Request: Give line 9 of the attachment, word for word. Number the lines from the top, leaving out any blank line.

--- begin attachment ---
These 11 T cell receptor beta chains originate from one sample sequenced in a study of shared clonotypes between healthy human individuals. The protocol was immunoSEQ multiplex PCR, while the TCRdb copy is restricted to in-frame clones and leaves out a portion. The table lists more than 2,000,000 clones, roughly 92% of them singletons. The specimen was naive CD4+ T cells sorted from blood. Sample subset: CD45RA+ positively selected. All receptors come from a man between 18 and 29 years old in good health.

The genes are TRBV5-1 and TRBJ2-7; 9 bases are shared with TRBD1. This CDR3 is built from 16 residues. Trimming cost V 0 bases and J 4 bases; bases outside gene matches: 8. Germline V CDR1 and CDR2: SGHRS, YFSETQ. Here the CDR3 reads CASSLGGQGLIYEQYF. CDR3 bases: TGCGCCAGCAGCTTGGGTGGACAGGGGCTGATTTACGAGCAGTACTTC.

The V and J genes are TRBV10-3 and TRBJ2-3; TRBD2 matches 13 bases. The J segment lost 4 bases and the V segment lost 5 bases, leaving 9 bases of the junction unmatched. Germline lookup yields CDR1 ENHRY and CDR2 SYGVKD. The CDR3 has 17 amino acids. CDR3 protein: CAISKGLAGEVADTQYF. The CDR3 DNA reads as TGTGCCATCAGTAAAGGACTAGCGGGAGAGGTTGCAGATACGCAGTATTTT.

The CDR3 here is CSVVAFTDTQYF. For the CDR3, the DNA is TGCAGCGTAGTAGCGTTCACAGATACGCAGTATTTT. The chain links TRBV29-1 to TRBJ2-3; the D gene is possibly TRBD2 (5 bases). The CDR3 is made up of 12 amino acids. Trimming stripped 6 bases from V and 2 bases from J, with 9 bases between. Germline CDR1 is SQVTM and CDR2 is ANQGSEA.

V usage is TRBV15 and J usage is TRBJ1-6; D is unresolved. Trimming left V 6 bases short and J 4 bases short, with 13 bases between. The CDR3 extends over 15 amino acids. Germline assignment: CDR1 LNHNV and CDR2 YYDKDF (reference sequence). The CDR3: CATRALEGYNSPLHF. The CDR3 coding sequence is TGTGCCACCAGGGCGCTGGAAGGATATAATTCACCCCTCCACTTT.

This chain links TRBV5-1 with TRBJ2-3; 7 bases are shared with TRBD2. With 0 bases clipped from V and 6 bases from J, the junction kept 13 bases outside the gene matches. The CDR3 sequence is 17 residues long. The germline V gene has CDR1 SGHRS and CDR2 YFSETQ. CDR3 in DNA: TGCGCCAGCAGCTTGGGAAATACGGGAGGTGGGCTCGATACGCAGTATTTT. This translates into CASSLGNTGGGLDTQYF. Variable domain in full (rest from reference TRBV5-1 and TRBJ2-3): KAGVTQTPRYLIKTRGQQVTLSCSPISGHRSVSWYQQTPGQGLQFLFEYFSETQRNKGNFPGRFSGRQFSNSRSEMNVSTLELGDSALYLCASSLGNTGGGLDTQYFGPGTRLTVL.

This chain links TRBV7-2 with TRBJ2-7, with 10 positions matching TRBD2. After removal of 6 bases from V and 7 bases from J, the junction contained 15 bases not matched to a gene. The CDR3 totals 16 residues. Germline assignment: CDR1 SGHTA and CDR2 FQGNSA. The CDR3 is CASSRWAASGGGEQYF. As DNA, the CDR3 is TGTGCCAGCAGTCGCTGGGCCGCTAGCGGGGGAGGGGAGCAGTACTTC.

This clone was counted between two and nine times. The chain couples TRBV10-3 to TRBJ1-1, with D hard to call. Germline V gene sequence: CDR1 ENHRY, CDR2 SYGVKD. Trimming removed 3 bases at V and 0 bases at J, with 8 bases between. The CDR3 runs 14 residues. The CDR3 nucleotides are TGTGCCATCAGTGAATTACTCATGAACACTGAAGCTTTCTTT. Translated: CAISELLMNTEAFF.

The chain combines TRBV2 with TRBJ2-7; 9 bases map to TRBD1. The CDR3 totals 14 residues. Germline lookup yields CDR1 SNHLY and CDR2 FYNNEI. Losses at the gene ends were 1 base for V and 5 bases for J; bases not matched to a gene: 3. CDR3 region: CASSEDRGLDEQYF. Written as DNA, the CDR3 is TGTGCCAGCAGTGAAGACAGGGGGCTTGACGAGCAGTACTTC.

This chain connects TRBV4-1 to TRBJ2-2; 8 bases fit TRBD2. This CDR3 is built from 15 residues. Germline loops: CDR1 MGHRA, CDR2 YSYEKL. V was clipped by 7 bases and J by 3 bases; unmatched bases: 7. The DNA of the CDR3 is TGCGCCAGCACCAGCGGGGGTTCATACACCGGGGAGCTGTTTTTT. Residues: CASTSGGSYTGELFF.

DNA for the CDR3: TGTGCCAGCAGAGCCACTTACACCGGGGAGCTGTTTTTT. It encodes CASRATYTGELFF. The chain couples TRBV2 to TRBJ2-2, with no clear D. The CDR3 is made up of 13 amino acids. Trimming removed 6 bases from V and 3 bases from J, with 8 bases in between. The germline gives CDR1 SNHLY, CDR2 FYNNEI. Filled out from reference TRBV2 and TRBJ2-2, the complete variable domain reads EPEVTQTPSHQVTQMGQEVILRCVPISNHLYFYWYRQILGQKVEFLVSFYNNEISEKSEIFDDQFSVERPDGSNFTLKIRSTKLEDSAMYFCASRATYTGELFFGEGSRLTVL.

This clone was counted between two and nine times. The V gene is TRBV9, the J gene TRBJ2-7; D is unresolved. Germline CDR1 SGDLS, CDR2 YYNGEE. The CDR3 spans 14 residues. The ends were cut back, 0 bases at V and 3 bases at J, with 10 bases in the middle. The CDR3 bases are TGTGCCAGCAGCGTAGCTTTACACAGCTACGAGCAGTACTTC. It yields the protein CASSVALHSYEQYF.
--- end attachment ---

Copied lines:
The chain combines TRBV2 with TRBJ2-7; 9 bases map to TRBD1. The CDR3 totals 14 residues. Germline lookup yields CDR1 SNHLY and CDR2 FYNNEI. Losses at the gene ends were 1 base for V and 5 bases for J; bases not matched to a gene: 3. CDR3 region: CASSEDRGLDEQYF. Written as DNA, the CDR3 is TGTGCCAGCAGTGAAGACAGGGGGCTTGACGAGCAGTACTTC.